You might like the taste of regular sausage, but it's high in fat, cholesterol and sodium. Two cooked brown and serve sausage links have 9 grams of fat, 18 milligrams of cholesterol and 209 milligrams of sodium, according to the U.S. Department of Agriculture. People with heart problems, diabetes, extra pounds and others need to reduce their dietary fat, cholesterol and sodium intake to maintain and attain good health. While cooking sausages, pour off extra fat. After cooking, roll sausages on a paper towel to reduce the fat content.
One simple and healthy way to cook a recipe with sausage is use less than the recipe calls for. However, this does not work well when sausage is the main ingredient. When sausage is the secondary ingredient like in tomato sauce or sausage gravy, you can reduce the quantity by about half or less and usually come out with a comparable product. Try adding sautéed mushrooms or onions in place of the sausage.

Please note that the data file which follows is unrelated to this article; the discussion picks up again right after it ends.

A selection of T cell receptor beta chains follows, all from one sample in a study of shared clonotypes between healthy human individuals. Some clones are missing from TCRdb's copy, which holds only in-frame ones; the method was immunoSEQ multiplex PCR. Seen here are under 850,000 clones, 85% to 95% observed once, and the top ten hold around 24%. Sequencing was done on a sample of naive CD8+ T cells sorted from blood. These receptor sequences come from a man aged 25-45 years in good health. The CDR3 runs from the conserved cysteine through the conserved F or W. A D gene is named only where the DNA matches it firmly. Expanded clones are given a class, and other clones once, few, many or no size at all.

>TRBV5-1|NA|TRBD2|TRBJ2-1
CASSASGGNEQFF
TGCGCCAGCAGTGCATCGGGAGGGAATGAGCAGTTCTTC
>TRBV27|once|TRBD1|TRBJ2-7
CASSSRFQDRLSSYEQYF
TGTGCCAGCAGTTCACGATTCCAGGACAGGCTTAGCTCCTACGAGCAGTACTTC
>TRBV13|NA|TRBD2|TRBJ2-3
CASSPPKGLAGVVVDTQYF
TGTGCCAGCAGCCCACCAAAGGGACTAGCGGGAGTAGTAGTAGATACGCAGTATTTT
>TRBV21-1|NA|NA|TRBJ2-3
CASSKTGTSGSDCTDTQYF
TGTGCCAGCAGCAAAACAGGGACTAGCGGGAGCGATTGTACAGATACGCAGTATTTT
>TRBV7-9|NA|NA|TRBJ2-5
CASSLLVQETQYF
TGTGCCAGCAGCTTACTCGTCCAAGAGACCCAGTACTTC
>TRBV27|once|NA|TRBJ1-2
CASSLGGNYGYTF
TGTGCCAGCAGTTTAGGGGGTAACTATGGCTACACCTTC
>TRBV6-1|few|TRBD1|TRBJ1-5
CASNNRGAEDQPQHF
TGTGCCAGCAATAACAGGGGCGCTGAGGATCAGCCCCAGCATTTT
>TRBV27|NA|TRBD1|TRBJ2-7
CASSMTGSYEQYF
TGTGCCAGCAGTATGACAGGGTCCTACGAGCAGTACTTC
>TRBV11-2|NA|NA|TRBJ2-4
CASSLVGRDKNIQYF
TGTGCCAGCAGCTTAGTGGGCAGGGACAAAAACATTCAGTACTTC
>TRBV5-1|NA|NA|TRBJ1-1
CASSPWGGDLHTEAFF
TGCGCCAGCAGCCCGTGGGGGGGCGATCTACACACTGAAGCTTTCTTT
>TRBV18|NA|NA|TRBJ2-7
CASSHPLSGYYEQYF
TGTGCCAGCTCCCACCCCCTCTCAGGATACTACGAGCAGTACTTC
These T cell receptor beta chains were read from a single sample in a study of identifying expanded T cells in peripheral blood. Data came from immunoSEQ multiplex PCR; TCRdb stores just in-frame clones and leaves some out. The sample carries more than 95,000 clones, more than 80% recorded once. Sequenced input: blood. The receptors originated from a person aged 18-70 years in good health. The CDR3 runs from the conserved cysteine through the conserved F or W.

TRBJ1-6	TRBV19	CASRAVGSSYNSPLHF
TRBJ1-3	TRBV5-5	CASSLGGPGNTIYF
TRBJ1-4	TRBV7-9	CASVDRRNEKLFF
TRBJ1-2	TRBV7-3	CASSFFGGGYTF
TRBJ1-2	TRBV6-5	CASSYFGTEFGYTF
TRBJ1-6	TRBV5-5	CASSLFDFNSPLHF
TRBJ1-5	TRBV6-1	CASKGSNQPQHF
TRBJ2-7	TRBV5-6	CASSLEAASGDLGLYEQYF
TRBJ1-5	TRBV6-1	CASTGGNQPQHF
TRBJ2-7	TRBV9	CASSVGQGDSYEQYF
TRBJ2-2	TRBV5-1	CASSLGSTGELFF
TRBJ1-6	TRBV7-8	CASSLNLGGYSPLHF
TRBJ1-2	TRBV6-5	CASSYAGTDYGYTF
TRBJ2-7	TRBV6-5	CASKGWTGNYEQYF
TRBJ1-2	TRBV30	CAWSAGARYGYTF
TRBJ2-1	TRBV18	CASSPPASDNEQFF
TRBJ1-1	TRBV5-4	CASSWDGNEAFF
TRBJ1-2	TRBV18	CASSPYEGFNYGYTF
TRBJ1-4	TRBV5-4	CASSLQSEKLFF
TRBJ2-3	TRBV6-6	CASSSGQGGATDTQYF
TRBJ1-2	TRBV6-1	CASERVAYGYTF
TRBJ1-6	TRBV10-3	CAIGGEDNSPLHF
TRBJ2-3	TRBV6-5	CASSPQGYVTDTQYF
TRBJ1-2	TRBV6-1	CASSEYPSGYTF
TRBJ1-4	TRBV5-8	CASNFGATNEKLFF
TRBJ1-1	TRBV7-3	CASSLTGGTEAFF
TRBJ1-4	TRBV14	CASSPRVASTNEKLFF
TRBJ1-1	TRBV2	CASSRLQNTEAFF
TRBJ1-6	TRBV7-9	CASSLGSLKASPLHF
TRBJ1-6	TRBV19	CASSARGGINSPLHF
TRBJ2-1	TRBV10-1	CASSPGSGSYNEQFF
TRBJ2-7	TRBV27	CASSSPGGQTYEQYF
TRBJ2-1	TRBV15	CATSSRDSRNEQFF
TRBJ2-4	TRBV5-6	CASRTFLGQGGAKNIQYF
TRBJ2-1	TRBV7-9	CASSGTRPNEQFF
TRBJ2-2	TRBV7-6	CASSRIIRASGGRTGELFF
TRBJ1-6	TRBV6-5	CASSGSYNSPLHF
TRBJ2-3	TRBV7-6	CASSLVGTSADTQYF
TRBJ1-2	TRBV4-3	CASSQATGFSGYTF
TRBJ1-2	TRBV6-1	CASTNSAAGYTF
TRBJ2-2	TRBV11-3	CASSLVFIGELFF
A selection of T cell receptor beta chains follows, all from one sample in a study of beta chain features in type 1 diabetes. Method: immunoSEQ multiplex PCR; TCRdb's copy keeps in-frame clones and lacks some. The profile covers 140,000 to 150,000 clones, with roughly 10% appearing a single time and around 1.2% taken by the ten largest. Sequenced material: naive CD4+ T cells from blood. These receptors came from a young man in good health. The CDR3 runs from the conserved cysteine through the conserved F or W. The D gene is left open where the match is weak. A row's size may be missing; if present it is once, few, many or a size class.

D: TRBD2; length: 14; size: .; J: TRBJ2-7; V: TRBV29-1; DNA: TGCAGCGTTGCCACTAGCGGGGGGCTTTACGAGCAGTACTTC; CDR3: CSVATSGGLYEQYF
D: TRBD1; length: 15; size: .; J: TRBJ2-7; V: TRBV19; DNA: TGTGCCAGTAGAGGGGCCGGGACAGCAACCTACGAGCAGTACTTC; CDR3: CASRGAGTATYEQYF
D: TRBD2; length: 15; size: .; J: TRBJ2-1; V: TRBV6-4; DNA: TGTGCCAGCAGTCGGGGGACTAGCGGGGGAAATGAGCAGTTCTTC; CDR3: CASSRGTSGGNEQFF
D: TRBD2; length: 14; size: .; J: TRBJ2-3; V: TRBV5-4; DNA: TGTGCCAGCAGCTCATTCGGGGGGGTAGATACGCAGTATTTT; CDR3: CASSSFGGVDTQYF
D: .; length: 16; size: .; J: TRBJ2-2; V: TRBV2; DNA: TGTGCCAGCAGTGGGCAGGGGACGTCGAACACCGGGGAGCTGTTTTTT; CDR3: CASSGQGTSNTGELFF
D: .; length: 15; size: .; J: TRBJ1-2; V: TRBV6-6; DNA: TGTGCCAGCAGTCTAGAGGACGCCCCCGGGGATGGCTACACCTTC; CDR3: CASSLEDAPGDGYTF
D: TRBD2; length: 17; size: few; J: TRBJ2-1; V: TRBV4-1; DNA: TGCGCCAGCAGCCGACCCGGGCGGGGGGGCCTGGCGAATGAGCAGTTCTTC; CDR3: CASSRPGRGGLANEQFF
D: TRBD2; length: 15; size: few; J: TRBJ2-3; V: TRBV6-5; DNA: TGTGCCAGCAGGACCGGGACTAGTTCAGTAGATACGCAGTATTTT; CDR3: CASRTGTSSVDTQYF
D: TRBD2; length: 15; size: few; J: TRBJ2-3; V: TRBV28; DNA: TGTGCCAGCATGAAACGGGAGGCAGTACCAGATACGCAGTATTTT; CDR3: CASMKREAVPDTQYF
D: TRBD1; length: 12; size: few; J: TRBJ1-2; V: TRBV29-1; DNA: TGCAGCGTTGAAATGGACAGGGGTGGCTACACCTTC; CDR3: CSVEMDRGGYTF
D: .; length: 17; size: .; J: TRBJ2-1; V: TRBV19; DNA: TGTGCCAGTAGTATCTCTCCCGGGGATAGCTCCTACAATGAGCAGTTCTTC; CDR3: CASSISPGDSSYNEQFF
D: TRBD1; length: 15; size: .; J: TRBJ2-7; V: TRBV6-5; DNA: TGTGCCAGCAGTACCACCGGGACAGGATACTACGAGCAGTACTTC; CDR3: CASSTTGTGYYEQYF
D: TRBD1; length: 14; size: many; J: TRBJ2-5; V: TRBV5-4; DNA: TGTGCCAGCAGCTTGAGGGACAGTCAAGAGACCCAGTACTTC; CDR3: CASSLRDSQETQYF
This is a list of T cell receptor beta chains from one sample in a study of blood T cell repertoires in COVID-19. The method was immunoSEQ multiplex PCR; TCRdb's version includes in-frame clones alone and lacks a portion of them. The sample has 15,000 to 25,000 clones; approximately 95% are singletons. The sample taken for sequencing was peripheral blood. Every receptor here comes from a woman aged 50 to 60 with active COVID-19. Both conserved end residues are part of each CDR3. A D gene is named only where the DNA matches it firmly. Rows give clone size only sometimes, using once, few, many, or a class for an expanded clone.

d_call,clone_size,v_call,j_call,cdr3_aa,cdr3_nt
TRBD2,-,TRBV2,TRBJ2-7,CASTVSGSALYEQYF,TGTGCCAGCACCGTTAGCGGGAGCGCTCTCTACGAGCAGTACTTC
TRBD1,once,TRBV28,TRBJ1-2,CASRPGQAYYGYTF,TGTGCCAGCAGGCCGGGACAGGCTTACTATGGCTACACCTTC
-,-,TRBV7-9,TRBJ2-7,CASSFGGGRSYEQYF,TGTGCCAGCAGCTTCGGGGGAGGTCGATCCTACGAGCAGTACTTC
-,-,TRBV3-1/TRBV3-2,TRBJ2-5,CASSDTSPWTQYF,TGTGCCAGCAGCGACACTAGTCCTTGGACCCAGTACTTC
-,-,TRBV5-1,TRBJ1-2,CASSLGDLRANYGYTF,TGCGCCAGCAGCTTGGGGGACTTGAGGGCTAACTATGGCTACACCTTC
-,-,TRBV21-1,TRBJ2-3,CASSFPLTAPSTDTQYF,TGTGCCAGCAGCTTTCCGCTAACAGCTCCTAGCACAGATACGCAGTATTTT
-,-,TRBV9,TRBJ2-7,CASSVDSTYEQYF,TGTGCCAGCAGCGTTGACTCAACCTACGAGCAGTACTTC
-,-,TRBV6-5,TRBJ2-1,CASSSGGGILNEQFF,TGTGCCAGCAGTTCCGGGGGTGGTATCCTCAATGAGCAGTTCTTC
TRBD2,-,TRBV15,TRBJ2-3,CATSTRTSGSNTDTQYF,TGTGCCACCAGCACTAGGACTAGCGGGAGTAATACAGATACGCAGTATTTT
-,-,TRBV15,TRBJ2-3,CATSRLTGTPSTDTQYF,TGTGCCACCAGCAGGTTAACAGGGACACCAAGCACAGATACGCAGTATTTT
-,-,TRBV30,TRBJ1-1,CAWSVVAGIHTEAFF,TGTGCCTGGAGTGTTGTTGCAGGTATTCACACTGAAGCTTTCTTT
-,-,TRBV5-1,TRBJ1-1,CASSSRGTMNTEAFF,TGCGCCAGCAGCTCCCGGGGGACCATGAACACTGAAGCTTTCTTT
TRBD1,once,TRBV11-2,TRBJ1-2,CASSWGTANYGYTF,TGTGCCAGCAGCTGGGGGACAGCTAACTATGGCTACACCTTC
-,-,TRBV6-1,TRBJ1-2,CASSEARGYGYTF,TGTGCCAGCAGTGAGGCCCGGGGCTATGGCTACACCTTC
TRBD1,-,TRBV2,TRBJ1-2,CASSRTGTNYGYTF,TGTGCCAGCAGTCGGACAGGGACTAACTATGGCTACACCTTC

Choose healthier types of sausage for cooking to reduce the amount of fat in your dish. You can choose turkey sausage which has, depending on the brand, at least 10 percent less fat than regular pork sausage according to information from the U.S. Department of Health and Human Services. Vegetarian sausage gives you another low-fat option. Manufacturers mix together vegetarian ingredients and traditional sausage spices trying to recreate the flavor and texture of regular sausage.
Cook your own homemade sausage if you want to cook healthier food. You can eliminate ingredients like artificial preservatives and colors. You can choose turkey or leaner cuts of meat and trim the fat to reduce the fat and cholesterol content. Make your own low-sodium version of your favorite recipe to reduce the sodium content. For even healthier sausage, make the sausage a more natural product with grass-fed, free-range or organic meats.
Sausage is only healthy for you when it's free from bacteria and other foodborne illness. Store your sausage in the refrigerator. Use fresh sausage within two days or place it in a zip-loc or vacuum-seal bag in the freezer. Eat or freeze cooked, leftover sausage within four days. Defrost your sausage in the refrigerator, not on your countertop or in the microwave. Fully cook the sausage to at least 165 degrees Fahrenheit to kill bacteria and parasites like botulism and trichinosis.